What Is a Promissory Note?
In every lending transaction, from a small personal loan to a home loan, the borrower must promise to pay back the amount they borrowed. They make this promise not by giving their word, but by signing a promissory note.
Promissory notes are a simple but vital component of borrowing money. These legal documents are issued by the lender to secure their right to be repaid. Read on to learn more about what promissory notes are, how they work, and how to create your own.
This blog post is offered for general information purposes only. It does not constitute, and is not a substitute for, legal advice.
What is a promissory note?
A promissory note is a written agreement between a borrower and a lender saying that the borrower will pay back the amount borrowed plus interest. The promissory note is issued by the lender and is signed by the borrower (but not the lender). It is considered a contract, and signing it legally obligates the borrower to pay back the amount borrowed, plus any interest, as defined in the promissory note.
When do you need to use a promissory note?
A promissory note is essential in any transaction where money is being lent by a person, bank, company, or other organization to another entity. This document is a contract that protects the lender from the risk of the borrower not paying the full amount agreed to by both parties.
Are promissory notes required for family loans?
A promissory note is like an IOU. However, with an informal IOU between friends or family, there is limited—or no—legal recourse if the borrower does not repay the amount borrowed. For small amounts of money that the lender will not miss, a promissory note is probably not necessary.
However, for any transaction where the lender expects the full amount to be repaid, a promissory note may be a good idea. This may seem like an overly formal way to lend money to loved ones, but in circumstances where repayment is not optional, it provides all parties with a legal framework for how to resolve any unpaid debt.
Types of promissory notes
There are several types of promissory notes. The features that differ between types of notes include how and whether the promissory note is secured, detail of repayment requirements, and terms of repayment.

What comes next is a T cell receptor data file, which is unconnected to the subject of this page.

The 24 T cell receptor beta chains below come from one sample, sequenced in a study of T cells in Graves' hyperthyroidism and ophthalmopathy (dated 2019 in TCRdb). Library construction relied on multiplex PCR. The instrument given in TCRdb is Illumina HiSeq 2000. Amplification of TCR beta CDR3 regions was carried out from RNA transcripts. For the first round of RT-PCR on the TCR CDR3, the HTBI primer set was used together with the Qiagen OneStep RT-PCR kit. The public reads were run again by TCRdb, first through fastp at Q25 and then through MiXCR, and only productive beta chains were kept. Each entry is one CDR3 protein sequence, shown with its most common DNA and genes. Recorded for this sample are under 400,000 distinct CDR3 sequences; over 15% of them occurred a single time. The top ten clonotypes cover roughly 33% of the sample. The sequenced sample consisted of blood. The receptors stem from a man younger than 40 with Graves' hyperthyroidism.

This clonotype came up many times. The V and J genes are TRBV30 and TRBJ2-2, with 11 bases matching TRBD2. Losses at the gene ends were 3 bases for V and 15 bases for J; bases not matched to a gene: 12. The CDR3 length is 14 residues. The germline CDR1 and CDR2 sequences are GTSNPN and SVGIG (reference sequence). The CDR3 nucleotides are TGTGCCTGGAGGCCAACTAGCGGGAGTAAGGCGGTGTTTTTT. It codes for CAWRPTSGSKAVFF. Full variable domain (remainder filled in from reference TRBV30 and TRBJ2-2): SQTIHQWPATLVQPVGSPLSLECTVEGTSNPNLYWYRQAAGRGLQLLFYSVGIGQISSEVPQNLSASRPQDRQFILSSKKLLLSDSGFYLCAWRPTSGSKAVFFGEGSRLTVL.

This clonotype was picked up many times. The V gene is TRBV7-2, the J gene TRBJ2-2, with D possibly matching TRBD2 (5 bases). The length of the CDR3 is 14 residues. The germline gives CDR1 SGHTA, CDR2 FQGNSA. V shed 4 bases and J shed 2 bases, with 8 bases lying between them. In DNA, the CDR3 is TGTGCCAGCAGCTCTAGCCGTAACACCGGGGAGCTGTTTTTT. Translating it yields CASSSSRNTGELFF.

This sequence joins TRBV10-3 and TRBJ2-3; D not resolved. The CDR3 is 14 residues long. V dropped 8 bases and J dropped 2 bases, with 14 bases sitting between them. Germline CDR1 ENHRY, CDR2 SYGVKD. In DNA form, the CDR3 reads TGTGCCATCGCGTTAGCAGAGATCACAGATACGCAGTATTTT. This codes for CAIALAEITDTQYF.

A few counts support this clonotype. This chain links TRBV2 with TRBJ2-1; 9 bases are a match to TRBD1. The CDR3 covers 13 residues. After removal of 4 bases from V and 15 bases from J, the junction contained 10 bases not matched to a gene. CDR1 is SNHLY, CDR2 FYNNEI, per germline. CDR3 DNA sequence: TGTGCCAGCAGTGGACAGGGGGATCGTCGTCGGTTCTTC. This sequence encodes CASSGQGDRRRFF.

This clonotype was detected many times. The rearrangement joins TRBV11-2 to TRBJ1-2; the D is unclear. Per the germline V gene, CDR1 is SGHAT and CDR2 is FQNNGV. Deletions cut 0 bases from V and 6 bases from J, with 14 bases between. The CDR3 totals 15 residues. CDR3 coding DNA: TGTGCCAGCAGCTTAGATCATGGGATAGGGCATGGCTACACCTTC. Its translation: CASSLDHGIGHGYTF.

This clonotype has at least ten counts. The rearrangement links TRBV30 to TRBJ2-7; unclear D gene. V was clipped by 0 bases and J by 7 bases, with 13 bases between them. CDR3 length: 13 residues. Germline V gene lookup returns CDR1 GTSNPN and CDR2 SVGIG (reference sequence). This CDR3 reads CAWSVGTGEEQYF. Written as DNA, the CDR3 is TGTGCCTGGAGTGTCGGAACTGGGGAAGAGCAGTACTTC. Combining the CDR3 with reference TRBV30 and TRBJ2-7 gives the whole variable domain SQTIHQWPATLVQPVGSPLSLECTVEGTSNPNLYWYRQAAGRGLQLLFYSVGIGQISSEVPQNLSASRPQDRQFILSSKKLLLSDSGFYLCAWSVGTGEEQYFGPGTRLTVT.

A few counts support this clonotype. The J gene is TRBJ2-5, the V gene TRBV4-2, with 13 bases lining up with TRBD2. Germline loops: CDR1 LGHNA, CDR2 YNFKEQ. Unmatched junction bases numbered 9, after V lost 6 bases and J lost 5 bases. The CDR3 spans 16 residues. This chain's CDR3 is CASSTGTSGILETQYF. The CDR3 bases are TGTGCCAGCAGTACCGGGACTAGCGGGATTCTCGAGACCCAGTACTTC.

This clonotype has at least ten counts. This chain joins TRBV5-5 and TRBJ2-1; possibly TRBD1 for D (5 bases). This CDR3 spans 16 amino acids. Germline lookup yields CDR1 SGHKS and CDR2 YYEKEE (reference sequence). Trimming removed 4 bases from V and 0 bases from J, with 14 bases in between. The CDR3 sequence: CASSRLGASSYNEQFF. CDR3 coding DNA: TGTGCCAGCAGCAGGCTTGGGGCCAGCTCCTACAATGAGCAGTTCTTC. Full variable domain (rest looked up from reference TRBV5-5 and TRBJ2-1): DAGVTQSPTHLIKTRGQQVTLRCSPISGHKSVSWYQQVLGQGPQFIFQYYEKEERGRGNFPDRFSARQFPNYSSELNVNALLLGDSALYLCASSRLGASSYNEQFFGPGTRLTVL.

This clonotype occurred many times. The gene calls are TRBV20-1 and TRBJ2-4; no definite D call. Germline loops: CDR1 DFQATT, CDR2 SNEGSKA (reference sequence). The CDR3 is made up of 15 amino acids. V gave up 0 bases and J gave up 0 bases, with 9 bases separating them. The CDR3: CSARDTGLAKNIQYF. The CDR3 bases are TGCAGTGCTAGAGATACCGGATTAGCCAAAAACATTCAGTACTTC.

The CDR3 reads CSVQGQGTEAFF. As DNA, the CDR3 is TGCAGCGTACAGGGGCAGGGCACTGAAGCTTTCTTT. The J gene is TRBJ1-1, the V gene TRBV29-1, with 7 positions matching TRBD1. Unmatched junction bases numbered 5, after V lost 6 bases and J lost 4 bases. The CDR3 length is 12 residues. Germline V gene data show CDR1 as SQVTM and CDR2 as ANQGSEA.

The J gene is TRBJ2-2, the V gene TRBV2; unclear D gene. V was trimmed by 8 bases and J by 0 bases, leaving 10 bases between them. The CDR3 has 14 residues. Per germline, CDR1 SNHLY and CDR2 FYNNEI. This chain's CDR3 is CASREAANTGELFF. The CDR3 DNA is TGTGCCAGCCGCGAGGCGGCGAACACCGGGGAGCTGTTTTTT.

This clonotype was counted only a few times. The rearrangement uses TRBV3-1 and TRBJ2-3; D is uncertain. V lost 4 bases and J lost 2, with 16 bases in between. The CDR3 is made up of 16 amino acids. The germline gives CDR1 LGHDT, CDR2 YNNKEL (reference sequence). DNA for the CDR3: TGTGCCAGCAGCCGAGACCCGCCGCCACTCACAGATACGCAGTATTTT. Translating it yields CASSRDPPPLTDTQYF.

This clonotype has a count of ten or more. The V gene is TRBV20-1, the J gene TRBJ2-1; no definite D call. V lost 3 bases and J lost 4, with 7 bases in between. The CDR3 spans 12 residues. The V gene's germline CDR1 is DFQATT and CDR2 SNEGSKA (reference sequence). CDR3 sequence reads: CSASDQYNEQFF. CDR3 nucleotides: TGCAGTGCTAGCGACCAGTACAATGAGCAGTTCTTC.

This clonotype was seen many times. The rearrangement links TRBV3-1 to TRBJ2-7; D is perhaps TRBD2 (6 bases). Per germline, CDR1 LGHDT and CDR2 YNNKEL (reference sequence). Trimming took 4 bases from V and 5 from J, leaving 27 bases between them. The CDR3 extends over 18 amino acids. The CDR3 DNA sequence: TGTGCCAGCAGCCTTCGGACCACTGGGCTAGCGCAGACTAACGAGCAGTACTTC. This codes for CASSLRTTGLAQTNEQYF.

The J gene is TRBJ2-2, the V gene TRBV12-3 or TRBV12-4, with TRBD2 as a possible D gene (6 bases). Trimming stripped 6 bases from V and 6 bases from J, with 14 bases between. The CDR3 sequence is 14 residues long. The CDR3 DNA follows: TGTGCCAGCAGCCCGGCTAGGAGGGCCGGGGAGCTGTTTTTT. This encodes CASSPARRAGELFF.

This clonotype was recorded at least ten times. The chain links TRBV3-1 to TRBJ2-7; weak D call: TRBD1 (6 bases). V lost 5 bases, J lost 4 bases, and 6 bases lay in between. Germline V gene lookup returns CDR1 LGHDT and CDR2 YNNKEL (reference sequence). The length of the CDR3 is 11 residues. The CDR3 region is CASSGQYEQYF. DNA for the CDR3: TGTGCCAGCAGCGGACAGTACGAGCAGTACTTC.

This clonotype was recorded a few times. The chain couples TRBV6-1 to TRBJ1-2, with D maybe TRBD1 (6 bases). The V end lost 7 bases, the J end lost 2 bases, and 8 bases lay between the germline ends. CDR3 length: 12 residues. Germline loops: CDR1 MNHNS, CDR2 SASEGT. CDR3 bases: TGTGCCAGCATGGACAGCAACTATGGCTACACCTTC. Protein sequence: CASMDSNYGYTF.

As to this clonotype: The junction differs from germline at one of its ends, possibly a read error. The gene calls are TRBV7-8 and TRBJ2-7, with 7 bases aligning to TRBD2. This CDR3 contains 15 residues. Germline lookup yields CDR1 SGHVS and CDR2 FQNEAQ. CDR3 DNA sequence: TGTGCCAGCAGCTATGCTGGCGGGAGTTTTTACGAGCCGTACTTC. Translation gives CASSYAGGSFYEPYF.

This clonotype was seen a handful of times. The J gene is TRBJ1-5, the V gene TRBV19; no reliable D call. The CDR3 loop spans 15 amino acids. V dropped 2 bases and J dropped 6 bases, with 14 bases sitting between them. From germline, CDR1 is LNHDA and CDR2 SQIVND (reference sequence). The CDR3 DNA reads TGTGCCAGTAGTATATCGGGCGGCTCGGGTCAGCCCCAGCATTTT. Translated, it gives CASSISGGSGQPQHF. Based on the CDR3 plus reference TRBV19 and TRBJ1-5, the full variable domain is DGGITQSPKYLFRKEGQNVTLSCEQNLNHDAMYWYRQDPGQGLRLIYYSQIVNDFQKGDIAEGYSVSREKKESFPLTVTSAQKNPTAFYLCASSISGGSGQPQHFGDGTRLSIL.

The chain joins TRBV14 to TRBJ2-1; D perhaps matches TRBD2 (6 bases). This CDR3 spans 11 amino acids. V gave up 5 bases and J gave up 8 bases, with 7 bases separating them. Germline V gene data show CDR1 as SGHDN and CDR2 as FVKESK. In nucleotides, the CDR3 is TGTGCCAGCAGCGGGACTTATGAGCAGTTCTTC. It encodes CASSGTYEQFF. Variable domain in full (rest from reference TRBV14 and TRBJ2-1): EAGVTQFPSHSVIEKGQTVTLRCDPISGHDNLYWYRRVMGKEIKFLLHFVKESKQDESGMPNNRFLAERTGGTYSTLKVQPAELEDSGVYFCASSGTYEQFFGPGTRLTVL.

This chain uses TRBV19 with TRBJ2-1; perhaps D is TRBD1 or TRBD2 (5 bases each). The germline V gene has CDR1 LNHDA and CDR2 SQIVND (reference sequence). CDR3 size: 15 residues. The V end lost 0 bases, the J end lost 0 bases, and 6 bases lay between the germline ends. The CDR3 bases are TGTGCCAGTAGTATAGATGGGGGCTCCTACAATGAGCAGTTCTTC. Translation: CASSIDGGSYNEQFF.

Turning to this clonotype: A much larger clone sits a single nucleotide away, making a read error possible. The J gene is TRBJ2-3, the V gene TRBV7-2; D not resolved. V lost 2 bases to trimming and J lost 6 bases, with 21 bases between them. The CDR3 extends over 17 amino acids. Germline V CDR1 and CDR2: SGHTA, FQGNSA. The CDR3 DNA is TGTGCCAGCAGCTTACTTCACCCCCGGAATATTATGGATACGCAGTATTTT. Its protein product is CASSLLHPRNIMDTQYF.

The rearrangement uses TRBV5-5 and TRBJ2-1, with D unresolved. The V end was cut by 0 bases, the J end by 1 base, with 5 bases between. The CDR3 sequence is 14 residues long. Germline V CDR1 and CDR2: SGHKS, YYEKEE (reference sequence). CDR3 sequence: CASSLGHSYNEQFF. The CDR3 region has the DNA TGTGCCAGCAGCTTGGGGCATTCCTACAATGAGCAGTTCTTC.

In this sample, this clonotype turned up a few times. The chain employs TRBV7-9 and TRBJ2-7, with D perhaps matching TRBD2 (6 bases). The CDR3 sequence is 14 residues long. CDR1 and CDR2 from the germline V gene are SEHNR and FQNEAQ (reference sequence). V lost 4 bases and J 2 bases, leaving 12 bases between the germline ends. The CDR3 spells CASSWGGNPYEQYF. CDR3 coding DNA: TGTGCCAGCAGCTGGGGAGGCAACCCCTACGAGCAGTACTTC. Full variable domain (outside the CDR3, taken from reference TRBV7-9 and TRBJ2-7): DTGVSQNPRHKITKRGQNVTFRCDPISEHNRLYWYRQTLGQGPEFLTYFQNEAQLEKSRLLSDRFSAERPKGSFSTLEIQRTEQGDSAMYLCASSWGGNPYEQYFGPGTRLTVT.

Simple promissory note
As the name suggests, this is a promissory note with only the basics included: the amount owed, the terms, and payment schedule. Simple promissory notes are more common for smaller loans with a single borrower.
Secured promissory note
A secured promissory note is an agreement where the borrower puts something of value up as collateral to safeguard the value of the loan. In the event the borrower is unable to make payments and defaults on the loan, a secured promissory note empowers the lender to take possession of the collateral in lieu of payment.
Unsecured promissory note
An unsecured promissory note does not require the borrower to provide any collateral in order to receive the loan. However, an unsecured promissory note is still a contract, and as such the lender has legal options to collect any overdue payments.
Unsecured promissory notes are common in real estate transactions, because the mechanism for securing the loan is the mortgage, rather than separate collateral associated with the promissory note. While they are very similar, the unsecured promissory note only represents the borrower’s promise to pay the full amount plus interest, while a mortgage puts a lien on the real estate that allows the lender to foreclose on it in the case of nonpayment.